|It cost me a lot more than a|
pile of money...
And, besides, that's not my point.
This post is for all of you who may be (or know someone who is) a young addict. It's a tough road. You may think that you haven't had enough experience to know whether you're an addict or not. Maybe it's a phase...
Look, you've been in buildings with elevators before, right? You understand that when you get in the elevator on the top floor that the elevator goes to the basement. You're pretty smart (that's also another discussion for another day)...
But what if you want to get off at 3rd floor ladies' lingerie (insert your own joke here)?
My point is (and it's not an original thought so don't go off thinking that I'm a genius for thinking of it or something) that just because the elevator goes to the basement doesn't mean that it's where you've got to get off.
If you read this blog semi-regularly (or know anything about me), you'll have figured out that I got sober pretty young. I'll save you the trouble of doing the math. I turned 17 a few months before I got sober.
It's not really that unusual anymore, but 21 years ago.... It was REALLY strange. I was the youngest person in every meeting that I went to for years...
And to add insult to injury, I got sober in the deep South. And to say that there was some resistance to my getting sober by the sober community would be a significant understatement.
It was a good thing and a bad thing. Bad, because I think that someone less stubborn than I am would have walked out and never come back. Good, because it required me to fight for my seat. It required me to solidify in my own mind that I belonged there and that no one was going to be able to scare me away.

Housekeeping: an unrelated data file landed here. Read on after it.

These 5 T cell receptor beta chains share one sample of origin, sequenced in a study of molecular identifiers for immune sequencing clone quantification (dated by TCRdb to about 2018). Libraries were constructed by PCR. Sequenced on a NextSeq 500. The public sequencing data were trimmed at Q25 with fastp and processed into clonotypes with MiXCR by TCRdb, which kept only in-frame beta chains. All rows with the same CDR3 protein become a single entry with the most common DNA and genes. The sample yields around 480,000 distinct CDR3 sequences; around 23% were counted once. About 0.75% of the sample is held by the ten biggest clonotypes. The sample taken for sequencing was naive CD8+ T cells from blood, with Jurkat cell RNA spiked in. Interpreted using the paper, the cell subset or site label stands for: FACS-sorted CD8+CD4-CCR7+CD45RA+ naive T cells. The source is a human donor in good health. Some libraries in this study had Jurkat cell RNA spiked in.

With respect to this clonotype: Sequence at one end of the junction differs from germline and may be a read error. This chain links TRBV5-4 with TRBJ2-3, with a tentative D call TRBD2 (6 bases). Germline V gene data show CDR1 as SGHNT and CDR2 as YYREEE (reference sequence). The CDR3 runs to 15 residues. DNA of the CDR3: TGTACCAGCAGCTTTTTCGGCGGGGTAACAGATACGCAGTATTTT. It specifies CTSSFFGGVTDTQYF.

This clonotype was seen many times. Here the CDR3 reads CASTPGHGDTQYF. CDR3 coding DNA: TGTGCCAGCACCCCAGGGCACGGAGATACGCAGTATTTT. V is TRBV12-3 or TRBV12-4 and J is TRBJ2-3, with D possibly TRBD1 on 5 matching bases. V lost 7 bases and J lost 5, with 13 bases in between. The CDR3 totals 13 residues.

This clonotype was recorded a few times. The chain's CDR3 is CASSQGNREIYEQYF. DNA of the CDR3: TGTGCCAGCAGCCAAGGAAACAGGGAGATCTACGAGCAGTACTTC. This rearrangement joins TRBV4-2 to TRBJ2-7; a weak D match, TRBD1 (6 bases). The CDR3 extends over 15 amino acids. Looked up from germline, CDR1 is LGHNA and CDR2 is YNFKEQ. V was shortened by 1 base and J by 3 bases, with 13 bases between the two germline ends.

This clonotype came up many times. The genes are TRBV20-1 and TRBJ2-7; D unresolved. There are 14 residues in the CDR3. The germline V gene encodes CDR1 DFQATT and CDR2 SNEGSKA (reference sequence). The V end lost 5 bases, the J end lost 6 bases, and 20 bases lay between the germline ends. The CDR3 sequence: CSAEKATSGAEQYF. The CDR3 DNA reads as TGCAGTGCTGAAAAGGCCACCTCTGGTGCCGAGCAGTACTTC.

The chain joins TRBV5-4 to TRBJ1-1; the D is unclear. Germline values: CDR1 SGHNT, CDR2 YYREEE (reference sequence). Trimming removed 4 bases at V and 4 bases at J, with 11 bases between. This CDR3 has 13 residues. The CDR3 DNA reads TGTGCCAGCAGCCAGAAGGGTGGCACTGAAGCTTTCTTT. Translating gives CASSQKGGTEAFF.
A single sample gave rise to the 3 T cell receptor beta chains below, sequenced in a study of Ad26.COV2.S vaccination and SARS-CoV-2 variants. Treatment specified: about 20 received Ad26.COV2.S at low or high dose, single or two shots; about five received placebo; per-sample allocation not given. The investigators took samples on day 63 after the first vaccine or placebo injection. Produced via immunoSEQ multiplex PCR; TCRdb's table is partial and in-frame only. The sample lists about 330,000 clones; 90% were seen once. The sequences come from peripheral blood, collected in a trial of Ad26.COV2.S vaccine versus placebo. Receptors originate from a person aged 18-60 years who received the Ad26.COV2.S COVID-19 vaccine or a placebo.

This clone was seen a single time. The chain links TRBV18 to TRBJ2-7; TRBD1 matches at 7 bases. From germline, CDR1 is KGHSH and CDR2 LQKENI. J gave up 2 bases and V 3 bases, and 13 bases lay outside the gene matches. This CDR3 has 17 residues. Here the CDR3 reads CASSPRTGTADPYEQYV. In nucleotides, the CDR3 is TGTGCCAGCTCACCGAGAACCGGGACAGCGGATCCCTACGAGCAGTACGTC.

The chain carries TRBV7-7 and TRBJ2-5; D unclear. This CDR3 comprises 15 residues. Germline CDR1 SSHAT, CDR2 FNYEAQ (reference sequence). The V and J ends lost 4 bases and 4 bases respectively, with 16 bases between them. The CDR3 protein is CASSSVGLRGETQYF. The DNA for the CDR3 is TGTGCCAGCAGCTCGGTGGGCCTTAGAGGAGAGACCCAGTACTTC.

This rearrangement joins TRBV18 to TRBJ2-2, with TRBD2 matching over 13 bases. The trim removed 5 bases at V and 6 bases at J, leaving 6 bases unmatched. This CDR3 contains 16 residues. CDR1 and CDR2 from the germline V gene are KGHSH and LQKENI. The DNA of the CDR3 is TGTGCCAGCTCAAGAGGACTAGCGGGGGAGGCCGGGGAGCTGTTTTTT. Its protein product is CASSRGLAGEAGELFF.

There are two incidents that exemplify this that I remember as if they were yesterday....
The first was at a night owl meeting (midnight start time) that I went to in my first year or so of sobriety. There was a requirement that you stand when you talk. I had been sober for about 4 or 5 months and I raised my hand in the meeting like my sponsor had told me that I needed to start doing.
I got called on and stood up.
As I began to talk, I heard very loudly from three rows in front of me, "Child. Sit down. I spilled more than you drank." Thankfully, I've always been the same loveable wiseass that you see before you today. I looked straight at him and replied in a nice, loud, clear voice, "If you hadn't spilled so goddamn much, you'd have gotten here when I did."
I actually got a pretty good laugh on that one...
Although that was an extreme example, I had many times where an old timer would come up to me, (and I know that they were trying to be helpful) and say, "You should go out and drink for a couple more years. You're not old enough to be here."
I would start to talk to them and inevitably I'd say the same thing. "Look, I've earned my seat here. If someone doesn't like it, they should take their resentment up with their sponsor, but I'm staying."
It wasn't easy. But I just kept coming back.
In June, I will celebrate 22 years of sobriety...
And you can do it too.
Just Keep Coming Back
If you like what you've read, find a way to follow Being Anonymous... Click on the buttons in the top right corner to follow us on Twitter, "like" our FB Fan page, join our RSS feed... Y'know, whatever works for you.